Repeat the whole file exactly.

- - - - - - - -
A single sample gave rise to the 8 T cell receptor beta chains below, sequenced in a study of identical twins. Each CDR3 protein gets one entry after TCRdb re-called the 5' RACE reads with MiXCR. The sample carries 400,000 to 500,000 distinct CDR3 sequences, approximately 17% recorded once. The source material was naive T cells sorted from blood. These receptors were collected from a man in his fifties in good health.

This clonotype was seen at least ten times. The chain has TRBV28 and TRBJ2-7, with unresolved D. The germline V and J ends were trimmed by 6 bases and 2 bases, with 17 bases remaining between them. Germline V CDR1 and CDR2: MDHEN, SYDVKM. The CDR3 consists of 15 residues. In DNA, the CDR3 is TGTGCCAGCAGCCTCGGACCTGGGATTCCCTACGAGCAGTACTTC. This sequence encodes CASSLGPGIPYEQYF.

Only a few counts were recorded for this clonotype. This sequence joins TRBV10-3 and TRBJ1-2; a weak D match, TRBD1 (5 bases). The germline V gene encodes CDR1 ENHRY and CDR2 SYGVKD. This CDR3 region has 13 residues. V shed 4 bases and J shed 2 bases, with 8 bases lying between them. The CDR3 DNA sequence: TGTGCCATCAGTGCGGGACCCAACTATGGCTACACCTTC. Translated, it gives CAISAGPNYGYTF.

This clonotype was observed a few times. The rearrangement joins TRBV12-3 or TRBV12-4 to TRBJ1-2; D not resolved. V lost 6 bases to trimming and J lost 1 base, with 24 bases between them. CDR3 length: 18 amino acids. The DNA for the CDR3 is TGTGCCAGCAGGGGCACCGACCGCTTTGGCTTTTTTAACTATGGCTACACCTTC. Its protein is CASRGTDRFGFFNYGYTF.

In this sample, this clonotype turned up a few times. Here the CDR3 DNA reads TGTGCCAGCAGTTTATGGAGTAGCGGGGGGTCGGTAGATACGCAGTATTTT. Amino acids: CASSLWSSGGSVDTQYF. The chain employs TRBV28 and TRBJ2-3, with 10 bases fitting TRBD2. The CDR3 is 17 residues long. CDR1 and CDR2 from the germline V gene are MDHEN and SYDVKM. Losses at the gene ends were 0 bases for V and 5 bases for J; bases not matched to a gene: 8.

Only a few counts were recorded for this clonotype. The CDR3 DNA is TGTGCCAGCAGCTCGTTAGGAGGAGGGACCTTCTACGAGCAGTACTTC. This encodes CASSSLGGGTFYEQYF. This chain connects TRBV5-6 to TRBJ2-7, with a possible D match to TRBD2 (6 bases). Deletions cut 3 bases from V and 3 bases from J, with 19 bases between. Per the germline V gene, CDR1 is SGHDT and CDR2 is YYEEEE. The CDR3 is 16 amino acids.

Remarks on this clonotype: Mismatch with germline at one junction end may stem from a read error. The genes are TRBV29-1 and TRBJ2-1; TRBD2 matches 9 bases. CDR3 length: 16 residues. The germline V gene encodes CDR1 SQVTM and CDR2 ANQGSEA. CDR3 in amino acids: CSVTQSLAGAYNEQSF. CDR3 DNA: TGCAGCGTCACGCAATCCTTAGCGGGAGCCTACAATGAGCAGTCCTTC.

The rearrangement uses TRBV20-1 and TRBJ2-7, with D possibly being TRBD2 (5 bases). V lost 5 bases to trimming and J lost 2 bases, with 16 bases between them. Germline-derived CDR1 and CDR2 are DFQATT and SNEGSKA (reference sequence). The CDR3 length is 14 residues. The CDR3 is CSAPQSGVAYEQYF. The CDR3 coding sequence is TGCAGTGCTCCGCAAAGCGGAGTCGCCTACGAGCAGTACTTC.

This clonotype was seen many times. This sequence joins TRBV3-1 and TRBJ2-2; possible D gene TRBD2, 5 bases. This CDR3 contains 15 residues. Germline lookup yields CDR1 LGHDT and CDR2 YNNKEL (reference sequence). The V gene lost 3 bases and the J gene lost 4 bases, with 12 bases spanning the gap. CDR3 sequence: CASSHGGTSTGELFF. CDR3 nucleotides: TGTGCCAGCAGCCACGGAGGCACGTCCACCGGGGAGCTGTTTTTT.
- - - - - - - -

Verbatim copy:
A single sample gave rise to the 8 T cell receptor beta chains below, sequenced in a study of identical twins. Each CDR3 protein gets one entry after TCRdb re-called the 5' RACE reads with MiXCR. The sample carries 400,000 to 500,000 distinct CDR3 sequences, approximately 17% recorded once. The source material was naive T cells sorted from blood. These receptors were collected from a man in his fifties in good health.

This clonotype was seen at least ten times. The chain has TRBV28 and TRBJ2-7, with unresolved D. The germline V and J ends were trimmed by 6 bases and 2 bases, with 17 bases remaining between them. Germline V CDR1 and CDR2: MDHEN, SYDVKM. The CDR3 consists of 15 residues. In DNA, the CDR3 is TGTGCCAGCAGCCTCGGACCTGGGATTCCCTACGAGCAGTACTTC. This sequence encodes CASSLGPGIPYEQYF.

Only a few counts were recorded for this clonotype. This sequence joins TRBV10-3 and TRBJ1-2; a weak D match, TRBD1 (5 bases). The germline V gene encodes CDR1 ENHRY and CDR2 SYGVKD. This CDR3 region has 13 residues. V shed 4 bases and J shed 2 bases, with 8 bases lying between them. The CDR3 DNA sequence: TGTGCCATCAGTGCGGGACCCAACTATGGCTACACCTTC. Translated, it gives CAISAGPNYGYTF.

This clonotype was observed a few times. The rearrangement joins TRBV12-3 or TRBV12-4 to TRBJ1-2; D not resolved. V lost 6 bases to trimming and J lost 1 base, with 24 bases between them. CDR3 length: 18 amino acids. The DNA for the CDR3 is TGTGCCAGCAGGGGCACCGACCGCTTTGGCTTTTTTAACTATGGCTACACCTTC. Its protein is CASRGTDRFGFFNYGYTF.

In this sample, this clonotype turned up a few times. Here the CDR3 DNA reads TGTGCCAGCAGTTTATGGAGTAGCGGGGGGTCGGTAGATACGCAGTATTTT. Amino acids: CASSLWSSGGSVDTQYF. The chain employs TRBV28 and TRBJ2-3, with 10 bases fitting TRBD2. The CDR3 is 17 residues long. CDR1 and CDR2 from the germline V gene are MDHEN and SYDVKM. Losses at the gene ends were 0 bases for V and 5 bases for J; bases not matched to a gene: 8.

Only a few counts were recorded for this clonotype. The CDR3 DNA is TGTGCCAGCAGCTCGTTAGGAGGAGGGACCTTCTACGAGCAGTACTTC. This encodes CASSSLGGGTFYEQYF. This chain connects TRBV5-6 to TRBJ2-7, with a possible D match to TRBD2 (6 bases). Deletions cut 3 bases from V and 3 bases from J, with 19 bases between. Per the germline V gene, CDR1 is SGHDT and CDR2 is YYEEEE. The CDR3 is 16 amino acids.

Remarks on this clonotype: Mismatch with germline at one junction end may stem from a read error. The genes are TRBV29-1 and TRBJ2-1; TRBD2 matches 9 bases. CDR3 length: 16 residues. The germline V gene encodes CDR1 SQVTM and CDR2 ANQGSEA. CDR3 in amino acids: CSVTQSLAGAYNEQSF. CDR3 DNA: TGCAGCGTCACGCAATCCTTAGCGGGAGCCTACAATGAGCAGTCCTTC.

The rearrangement uses TRBV20-1 and TRBJ2-7, with D possibly being TRBD2 (5 bases). V lost 5 bases to trimming and J lost 2 bases, with 16 bases between them. Germline-derived CDR1 and CDR2 are DFQATT and SNEGSKA (reference sequence). The CDR3 length is 14 residues. The CDR3 is CSAPQSGVAYEQYF. The CDR3 coding sequence is TGCAGTGCTCCGCAAAGCGGAGTCGCCTACGAGCAGTACTTC.

This clonotype was seen many times. This sequence joins TRBV3-1 and TRBJ2-2; possible D gene TRBD2, 5 bases. This CDR3 contains 15 residues. Germline lookup yields CDR1 LGHDT and CDR2 YNNKEL (reference sequence). The V gene lost 3 bases and the J gene lost 4 bases, with 12 bases spanning the gap. CDR3 sequence: CASSHGGTSTGELFF. CDR3 nucleotides: TGTGCCAGCAGCCACGGAGGCACGTCCACCGGGGAGCTGTTTTTT.